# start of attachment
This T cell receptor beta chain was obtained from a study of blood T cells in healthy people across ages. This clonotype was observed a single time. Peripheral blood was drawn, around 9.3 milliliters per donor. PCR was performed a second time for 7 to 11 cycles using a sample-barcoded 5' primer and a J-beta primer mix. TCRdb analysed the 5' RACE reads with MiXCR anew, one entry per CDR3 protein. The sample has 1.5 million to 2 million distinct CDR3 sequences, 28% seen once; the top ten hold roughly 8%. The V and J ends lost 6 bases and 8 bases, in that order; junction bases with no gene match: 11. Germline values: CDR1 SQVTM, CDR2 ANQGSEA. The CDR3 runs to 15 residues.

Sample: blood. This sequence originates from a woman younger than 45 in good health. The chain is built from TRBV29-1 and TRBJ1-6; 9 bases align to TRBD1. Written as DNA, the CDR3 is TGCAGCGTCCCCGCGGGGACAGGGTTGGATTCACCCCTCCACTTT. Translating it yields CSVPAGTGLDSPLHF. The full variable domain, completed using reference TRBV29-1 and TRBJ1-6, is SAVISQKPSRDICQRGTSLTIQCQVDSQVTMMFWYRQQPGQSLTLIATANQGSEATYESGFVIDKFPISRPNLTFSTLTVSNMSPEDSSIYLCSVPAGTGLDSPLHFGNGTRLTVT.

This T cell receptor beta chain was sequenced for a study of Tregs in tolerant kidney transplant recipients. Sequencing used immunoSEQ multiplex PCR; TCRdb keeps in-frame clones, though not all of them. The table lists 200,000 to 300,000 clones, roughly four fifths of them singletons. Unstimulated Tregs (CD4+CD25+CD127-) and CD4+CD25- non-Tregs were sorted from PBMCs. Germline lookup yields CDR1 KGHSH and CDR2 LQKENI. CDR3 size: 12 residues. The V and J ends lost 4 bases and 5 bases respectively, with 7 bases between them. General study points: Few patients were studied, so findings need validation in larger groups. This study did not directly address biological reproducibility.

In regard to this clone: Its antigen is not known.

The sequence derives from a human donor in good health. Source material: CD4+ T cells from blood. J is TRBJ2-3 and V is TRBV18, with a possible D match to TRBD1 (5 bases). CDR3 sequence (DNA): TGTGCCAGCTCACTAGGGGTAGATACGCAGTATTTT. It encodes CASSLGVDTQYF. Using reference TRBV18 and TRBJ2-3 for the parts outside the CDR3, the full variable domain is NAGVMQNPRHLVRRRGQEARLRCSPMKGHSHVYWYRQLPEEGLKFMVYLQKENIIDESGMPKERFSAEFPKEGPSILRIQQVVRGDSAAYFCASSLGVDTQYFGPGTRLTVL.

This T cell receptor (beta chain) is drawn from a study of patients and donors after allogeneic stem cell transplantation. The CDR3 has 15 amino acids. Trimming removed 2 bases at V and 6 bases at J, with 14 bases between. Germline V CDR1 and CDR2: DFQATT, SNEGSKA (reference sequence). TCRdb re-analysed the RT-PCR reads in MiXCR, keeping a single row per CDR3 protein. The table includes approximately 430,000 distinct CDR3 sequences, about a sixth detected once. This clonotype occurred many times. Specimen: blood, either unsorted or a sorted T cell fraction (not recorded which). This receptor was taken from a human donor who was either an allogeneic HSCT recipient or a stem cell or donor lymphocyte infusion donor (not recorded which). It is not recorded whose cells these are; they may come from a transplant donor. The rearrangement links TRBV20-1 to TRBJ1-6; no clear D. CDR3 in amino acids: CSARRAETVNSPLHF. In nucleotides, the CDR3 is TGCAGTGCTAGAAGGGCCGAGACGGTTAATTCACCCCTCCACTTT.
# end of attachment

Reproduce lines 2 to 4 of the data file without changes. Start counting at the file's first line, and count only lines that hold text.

Sample: blood. This sequence originates from a woman younger than 45 in good health. The chain is built from TRBV29-1 and TRBJ1-6; 9 bases align to TRBD1. Written as DNA, the CDR3 is TGCAGCGTCCCCGCGGGGACAGGGTTGGATTCACCCCTCCACTTT. Translating it yields CSVPAGTGLDSPLHF. The full variable domain, completed using reference TRBV29-1 and TRBJ1-6, is SAVISQKPSRDICQRGTSLTIQCQVDSQVTMMFWYRQQPGQSLTLIATANQGSEATYESGFVIDKFPISRPNLTFSTLTVSNMSPEDSSIYLCSVPAGTGLDSPLHFGNGTRLTVT.

This T cell receptor beta chain was sequenced for a study of Tregs in tolerant kidney transplant recipients. Sequencing used immunoSEQ multiplex PCR; TCRdb keeps in-frame clones, though not all of them. The table lists 200,000 to 300,000 clones, roughly four fifths of them singletons. Unstimulated Tregs (CD4+CD25+CD127-) and CD4+CD25- non-Tregs were sorted from PBMCs. Germline lookup yields CDR1 KGHSH and CDR2 LQKENI. CDR3 size: 12 residues. The V and J ends lost 4 bases and 5 bases respectively, with 7 bases between them. General study points: Few patients were studied, so findings need validation in larger groups. This study did not directly address biological reproducibility.

In regard to this clone: Its antigen is not known.